Stop Calling Places Where Roma Live “Settlements”

By Adam Weiss

Did you hear about the one in Roanoke, where all the people disappeared in 1586? Were they killed by the Spanish? Who knows.

You’ve heard about the ones in Israel. Even Israel’s closest ally, America, admits they’re illegal and contribute to making peace in the Middle East elusive.

There is something a bit off about “settlements”. They are always ancient, temporary, or politically charged. People seem to be using the word less in English overall, despite its multiple meanings. Yet it’s a crutch for people talking about where Roma live.

I am a native speaker of English, and of course it’s easy (and mean) for me to pick apart non-native speakers for their word choice or grammar. But this criticism applies to me as well. For years I proofread and even drafted documents talking about the “settlements” Roma live in, without questioning what I was saying.

I don’t know why we use the word so often, but I don’t like it. With its implications of transience or colonisation, and whiff of illegality or adventure, it has antigypsyism written all over it.

We are not using the word “settlement” for all places Roma live. (Although we are always using problematic words, it seems. I live in Budapest’s eighth district, which was once described on the BBC as “Budapest’s Gypsy Harlem”.) The word “settlement” is usually reserved for places where Roma are living in substandard housing, maybe squatting on land to which they do not have tenure. At the ERRC we are working with Roma living in such places in Romania, Slovakia, Macedonia, Albania, Turkey, and elsewhere. Seeing Roma living this way suits the racists perfectly; assuming Roma are wilfully living impermanent lives and that they choose to remain in poverty are common tropes of antigypsyism. The reality is that the Roma living in the places known as “settlements” want to get out of poverty and live in affordable, good-quality housing in integrated neighbourhoods. But centuries of discrimination have left them poor, uneducated, and pushed out, including locked out of jobs and social housing and relegated to places we implicitly assume they have “settled”.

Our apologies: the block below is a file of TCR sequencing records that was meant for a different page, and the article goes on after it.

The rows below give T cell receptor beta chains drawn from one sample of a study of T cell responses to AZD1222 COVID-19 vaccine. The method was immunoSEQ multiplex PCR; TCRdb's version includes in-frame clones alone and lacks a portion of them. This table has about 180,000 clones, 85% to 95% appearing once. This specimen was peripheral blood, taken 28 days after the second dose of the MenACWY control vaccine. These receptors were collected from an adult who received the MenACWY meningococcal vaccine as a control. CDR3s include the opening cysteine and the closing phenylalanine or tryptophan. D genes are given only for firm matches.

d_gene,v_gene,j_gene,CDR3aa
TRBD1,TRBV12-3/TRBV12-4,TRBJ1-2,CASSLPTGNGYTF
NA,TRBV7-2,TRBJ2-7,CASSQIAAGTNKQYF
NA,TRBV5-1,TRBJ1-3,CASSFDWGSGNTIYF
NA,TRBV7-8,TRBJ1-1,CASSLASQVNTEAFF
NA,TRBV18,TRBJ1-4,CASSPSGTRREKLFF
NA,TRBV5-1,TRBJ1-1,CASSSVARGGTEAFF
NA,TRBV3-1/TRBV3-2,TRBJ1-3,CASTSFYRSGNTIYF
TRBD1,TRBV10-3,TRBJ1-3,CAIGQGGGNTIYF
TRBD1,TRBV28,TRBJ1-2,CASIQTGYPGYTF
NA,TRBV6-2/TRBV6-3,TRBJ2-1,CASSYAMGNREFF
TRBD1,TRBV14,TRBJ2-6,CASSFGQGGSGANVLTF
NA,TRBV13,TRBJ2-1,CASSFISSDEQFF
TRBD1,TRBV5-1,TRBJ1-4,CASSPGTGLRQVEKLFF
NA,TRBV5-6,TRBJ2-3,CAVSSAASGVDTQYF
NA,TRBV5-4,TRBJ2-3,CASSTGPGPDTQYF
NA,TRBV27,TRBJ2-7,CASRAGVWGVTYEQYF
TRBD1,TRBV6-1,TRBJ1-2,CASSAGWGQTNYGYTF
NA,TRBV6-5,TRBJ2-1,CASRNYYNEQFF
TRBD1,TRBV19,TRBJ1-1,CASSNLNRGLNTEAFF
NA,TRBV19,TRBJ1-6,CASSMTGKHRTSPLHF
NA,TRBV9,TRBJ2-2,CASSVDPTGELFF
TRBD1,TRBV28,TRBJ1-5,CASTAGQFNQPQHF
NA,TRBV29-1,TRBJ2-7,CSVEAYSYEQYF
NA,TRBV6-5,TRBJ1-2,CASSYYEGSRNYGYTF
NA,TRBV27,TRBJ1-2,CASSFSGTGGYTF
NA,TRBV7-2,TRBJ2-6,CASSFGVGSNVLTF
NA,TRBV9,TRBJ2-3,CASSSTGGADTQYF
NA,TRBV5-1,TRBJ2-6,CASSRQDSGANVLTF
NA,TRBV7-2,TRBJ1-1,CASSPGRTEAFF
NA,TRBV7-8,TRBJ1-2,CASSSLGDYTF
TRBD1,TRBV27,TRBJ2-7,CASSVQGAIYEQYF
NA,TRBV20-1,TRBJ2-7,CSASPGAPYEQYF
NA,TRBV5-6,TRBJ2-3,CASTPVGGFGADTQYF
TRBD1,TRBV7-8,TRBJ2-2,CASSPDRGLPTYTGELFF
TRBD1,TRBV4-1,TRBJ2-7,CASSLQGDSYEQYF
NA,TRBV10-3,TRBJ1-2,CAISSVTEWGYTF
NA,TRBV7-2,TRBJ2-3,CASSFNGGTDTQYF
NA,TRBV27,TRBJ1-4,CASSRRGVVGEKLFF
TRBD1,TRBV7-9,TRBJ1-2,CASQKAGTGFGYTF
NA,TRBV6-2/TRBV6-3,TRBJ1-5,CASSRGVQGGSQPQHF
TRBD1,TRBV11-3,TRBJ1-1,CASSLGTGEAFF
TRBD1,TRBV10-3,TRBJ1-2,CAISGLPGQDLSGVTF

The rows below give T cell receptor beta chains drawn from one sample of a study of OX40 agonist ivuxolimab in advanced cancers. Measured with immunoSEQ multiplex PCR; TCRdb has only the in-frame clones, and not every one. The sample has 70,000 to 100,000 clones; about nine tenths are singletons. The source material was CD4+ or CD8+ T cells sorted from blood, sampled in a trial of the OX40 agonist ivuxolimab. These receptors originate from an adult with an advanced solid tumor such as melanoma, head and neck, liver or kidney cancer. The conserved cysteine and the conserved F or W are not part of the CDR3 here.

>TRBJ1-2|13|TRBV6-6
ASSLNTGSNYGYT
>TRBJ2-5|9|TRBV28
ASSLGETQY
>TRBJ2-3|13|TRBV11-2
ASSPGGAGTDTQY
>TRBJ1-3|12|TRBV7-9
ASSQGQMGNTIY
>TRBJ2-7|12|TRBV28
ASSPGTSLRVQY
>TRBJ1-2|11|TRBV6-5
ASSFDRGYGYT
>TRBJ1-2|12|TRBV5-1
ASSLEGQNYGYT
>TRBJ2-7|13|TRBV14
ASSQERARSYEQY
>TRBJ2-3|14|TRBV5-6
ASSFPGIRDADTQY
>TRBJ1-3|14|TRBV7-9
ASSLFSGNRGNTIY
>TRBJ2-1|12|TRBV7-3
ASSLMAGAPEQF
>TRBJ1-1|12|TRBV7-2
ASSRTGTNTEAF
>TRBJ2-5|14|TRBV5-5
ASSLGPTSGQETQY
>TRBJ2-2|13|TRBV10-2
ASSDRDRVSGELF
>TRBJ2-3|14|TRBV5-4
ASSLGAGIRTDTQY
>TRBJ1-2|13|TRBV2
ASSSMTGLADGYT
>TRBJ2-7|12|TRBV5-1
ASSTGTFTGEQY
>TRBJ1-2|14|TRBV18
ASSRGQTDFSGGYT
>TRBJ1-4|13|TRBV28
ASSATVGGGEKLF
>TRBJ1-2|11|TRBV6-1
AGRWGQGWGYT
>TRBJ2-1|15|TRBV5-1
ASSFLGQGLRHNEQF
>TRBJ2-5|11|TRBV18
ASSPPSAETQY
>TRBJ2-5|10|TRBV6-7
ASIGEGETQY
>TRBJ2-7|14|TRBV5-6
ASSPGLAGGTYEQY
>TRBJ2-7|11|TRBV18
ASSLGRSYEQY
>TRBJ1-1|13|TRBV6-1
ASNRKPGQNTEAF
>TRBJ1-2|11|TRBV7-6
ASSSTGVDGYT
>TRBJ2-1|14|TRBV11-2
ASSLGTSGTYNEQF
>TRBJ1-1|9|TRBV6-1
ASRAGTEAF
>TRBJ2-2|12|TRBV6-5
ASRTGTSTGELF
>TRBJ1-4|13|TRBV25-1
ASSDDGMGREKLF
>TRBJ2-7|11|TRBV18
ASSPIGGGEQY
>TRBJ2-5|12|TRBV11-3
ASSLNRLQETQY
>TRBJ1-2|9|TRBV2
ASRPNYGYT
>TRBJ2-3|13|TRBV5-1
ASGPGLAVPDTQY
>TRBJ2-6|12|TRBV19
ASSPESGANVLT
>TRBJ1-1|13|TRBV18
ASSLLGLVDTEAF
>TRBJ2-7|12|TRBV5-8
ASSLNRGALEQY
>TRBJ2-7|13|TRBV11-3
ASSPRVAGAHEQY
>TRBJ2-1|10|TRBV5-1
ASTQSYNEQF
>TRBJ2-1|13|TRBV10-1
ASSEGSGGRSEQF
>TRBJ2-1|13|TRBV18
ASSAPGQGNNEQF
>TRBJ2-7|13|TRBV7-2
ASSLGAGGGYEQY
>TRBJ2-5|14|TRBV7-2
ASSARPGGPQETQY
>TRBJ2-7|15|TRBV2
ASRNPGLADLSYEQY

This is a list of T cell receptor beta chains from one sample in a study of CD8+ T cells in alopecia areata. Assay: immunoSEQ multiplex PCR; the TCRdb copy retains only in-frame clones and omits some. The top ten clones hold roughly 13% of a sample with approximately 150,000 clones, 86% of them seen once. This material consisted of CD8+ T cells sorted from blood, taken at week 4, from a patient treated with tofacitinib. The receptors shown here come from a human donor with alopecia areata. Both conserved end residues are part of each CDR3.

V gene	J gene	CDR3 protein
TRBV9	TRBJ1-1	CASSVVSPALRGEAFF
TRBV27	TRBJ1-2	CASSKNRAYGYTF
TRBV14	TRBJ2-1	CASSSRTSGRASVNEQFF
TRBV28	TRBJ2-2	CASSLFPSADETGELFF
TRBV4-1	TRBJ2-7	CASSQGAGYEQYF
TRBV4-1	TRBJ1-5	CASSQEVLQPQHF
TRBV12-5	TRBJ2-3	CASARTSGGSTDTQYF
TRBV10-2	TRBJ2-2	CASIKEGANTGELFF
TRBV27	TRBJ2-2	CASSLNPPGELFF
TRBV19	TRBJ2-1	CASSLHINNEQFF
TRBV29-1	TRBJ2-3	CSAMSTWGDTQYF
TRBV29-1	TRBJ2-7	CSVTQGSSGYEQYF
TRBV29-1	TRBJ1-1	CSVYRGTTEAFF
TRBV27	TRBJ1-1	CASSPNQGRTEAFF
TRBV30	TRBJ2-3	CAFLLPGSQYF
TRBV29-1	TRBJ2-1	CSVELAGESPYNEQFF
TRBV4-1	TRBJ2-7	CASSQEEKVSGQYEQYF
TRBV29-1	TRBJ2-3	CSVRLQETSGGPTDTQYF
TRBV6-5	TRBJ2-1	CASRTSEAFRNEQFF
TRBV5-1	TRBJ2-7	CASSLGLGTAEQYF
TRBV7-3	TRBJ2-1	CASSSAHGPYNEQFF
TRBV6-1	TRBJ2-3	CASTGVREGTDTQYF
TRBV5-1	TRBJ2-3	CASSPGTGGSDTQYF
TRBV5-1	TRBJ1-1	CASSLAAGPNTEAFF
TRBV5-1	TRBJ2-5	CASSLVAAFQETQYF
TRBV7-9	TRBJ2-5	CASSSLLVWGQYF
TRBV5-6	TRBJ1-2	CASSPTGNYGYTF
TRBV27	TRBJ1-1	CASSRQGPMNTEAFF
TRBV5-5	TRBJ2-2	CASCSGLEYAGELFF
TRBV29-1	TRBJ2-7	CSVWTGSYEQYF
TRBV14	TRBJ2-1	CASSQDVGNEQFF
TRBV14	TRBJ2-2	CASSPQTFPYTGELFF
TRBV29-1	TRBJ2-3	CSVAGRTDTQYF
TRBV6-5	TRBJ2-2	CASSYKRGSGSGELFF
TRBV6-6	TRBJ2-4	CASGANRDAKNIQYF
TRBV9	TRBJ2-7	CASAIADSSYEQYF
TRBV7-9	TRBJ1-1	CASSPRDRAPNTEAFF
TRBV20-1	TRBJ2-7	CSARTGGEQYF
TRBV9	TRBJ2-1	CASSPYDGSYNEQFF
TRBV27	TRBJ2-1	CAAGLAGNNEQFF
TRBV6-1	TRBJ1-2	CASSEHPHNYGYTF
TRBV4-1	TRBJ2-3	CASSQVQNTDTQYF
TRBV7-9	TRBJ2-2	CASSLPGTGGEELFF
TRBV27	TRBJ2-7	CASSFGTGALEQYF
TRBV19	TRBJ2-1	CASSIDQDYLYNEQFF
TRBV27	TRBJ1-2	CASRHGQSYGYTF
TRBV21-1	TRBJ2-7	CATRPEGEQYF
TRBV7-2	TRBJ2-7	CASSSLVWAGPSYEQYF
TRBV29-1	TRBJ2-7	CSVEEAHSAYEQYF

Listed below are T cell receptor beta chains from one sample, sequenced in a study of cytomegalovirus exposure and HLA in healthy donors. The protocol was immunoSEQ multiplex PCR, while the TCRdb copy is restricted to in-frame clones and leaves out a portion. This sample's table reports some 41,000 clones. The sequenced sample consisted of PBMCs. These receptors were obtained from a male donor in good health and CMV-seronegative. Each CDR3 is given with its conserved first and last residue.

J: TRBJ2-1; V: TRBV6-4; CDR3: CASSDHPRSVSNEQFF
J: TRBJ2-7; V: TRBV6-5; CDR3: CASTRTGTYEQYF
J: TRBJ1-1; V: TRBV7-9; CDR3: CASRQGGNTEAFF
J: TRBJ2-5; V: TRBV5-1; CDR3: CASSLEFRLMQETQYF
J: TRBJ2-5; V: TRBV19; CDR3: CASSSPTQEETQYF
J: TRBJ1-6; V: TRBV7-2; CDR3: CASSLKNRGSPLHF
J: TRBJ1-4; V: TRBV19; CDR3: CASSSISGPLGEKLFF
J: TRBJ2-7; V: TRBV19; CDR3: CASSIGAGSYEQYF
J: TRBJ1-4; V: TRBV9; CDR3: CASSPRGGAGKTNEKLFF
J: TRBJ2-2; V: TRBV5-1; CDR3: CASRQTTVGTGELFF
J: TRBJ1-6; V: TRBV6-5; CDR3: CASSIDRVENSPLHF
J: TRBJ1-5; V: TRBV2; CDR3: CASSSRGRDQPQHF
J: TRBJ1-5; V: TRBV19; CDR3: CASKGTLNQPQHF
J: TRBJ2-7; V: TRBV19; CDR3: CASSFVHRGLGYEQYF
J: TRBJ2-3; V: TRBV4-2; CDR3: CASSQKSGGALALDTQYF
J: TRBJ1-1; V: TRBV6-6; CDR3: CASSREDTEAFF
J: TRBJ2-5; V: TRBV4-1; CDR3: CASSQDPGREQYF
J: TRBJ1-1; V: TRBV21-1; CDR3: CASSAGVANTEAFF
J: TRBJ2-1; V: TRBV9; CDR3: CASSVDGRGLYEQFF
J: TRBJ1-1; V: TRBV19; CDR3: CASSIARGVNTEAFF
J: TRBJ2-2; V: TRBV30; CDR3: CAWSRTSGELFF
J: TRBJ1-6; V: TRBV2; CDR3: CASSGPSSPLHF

Describing where Roma live as “settlements” is wrong because it projects an act of will, a desire to settle somewhere new temporarily or permanently, a “settler” spirit that mixes too easily with racist stereotypes. It misnames what is going on.

So what words should we use?

How about the words we use to describe the places everyone lives: communities or neighbourhoods or districts or towns. If we want to stress that a place is racially segregated, we can call it a segregated community or a racially isolated neighbourhood.

And if we want to stress that the people do not have a right to be living in that place, or that their homes are somehow unlawful, we have words for that too. “Informal” can describe homes people have built by themselves out of available materials. Better yet, we can learn from our colleagues who work on migration and talk about “undocumented” (as opposed to “illegal”) homes.

It’s never neutral to talk about a place someone lives as a “settlement”. Let’s stop doing it with Roma. It signals something different, when we should be stressing what is the same. 

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